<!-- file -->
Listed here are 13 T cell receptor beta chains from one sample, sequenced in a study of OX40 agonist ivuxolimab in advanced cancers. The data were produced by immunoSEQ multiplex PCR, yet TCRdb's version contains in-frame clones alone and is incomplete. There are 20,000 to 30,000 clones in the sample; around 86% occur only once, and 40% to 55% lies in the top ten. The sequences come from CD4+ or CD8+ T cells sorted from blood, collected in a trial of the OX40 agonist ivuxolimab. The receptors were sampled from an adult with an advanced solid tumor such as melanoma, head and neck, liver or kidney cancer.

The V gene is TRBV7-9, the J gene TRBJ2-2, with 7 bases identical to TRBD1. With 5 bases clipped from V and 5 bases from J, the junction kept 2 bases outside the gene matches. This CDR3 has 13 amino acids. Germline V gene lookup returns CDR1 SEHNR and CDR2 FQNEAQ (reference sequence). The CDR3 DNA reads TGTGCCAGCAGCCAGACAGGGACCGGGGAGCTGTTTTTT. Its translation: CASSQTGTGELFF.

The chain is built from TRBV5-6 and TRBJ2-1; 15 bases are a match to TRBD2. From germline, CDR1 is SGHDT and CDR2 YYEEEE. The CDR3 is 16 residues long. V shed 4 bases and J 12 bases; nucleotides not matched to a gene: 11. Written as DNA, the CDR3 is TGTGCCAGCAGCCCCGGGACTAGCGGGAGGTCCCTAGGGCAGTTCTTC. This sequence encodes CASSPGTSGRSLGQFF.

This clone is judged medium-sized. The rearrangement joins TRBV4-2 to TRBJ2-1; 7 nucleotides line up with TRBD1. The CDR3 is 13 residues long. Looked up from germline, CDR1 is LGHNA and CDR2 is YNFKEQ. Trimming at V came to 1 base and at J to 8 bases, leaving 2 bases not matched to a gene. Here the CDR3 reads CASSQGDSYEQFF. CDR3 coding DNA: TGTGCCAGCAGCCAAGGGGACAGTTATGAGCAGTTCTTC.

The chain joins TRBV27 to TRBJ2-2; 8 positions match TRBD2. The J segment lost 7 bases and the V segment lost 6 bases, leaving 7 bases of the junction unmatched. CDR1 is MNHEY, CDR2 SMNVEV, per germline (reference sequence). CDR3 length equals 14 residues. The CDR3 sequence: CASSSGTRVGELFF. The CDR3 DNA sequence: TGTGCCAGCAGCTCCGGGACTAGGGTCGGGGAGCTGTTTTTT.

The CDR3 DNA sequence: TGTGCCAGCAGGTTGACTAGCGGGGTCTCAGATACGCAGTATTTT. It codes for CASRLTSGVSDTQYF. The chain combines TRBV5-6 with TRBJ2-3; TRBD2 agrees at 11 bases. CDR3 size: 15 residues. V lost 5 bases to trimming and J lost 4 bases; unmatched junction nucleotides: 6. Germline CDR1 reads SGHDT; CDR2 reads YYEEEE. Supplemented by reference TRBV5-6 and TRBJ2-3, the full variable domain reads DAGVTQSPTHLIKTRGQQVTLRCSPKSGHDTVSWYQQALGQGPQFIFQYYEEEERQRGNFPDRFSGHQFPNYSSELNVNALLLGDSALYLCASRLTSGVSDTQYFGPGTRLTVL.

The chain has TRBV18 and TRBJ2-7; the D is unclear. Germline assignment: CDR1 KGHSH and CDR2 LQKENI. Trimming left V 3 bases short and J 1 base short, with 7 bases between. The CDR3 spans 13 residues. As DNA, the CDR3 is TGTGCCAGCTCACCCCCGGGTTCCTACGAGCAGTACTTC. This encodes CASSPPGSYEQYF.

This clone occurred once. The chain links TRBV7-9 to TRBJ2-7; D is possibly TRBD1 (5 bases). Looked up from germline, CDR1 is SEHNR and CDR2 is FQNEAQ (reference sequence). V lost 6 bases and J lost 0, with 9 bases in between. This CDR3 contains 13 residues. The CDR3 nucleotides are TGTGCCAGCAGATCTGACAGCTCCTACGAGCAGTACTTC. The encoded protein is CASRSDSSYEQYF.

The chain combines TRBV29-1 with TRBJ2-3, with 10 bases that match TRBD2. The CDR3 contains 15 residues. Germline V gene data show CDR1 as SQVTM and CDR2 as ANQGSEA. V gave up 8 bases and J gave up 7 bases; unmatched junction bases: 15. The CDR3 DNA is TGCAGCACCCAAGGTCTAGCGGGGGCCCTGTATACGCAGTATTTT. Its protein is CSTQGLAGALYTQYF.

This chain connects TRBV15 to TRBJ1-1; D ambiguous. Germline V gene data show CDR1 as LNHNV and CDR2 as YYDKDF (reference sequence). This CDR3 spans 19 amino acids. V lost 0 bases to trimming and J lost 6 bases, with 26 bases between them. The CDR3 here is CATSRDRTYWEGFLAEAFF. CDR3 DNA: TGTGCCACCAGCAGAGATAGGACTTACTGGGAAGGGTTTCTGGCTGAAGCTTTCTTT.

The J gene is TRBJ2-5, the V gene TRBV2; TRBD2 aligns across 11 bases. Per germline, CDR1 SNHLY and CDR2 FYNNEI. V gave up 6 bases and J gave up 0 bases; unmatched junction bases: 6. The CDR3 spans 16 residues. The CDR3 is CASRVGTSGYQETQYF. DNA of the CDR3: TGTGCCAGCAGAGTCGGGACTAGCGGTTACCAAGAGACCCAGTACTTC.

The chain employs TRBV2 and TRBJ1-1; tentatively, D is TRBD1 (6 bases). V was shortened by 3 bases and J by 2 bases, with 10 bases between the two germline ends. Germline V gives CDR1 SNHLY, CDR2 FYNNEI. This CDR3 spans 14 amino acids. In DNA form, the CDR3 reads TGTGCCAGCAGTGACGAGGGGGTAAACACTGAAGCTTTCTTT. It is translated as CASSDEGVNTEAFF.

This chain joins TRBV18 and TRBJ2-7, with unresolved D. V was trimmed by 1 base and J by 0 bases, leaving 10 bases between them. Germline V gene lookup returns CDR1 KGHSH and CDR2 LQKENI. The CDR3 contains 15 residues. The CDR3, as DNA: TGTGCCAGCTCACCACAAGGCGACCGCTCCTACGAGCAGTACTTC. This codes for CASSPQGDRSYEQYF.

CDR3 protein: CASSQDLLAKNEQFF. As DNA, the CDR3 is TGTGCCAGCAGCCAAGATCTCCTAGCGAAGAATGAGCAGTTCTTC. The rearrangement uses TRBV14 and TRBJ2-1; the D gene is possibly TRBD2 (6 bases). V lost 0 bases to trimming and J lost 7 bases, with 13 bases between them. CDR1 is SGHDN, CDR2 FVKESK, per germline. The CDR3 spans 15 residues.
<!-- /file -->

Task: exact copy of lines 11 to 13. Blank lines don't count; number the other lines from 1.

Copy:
The J gene is TRBJ2-5, the V gene TRBV2; TRBD2 aligns across 11 bases. Per germline, CDR1 SNHLY and CDR2 FYNNEI. V gave up 6 bases and J gave up 0 bases; unmatched junction bases: 6. The CDR3 spans 16 residues. The CDR3 is CASRVGTSGYQETQYF. DNA of the CDR3: TGTGCCAGCAGAGTCGGGACTAGCGGTTACCAAGAGACCCAGTACTTC.

The chain employs TRBV2 and TRBJ1-1; tentatively, D is TRBD1 (6 bases). V was shortened by 3 bases and J by 2 bases, with 10 bases between the two germline ends. Germline V gives CDR1 SNHLY, CDR2 FYNNEI. This CDR3 spans 14 amino acids. In DNA form, the CDR3 reads TGTGCCAGCAGTGACGAGGGGGTAAACACTGAAGCTTTCTTT. It is translated as CASSDEGVNTEAFF.

This chain joins TRBV18 and TRBJ2-7, with unresolved D. V was trimmed by 1 base and J by 0 bases, leaving 10 bases between them. Germline V gene lookup returns CDR1 KGHSH and CDR2 LQKENI. The CDR3 contains 15 residues. The CDR3, as DNA: TGTGCCAGCTCACCACAAGGCGACCGCTCCTACGAGCAGTACTTC. This codes for CASSPQGDRSYEQYF.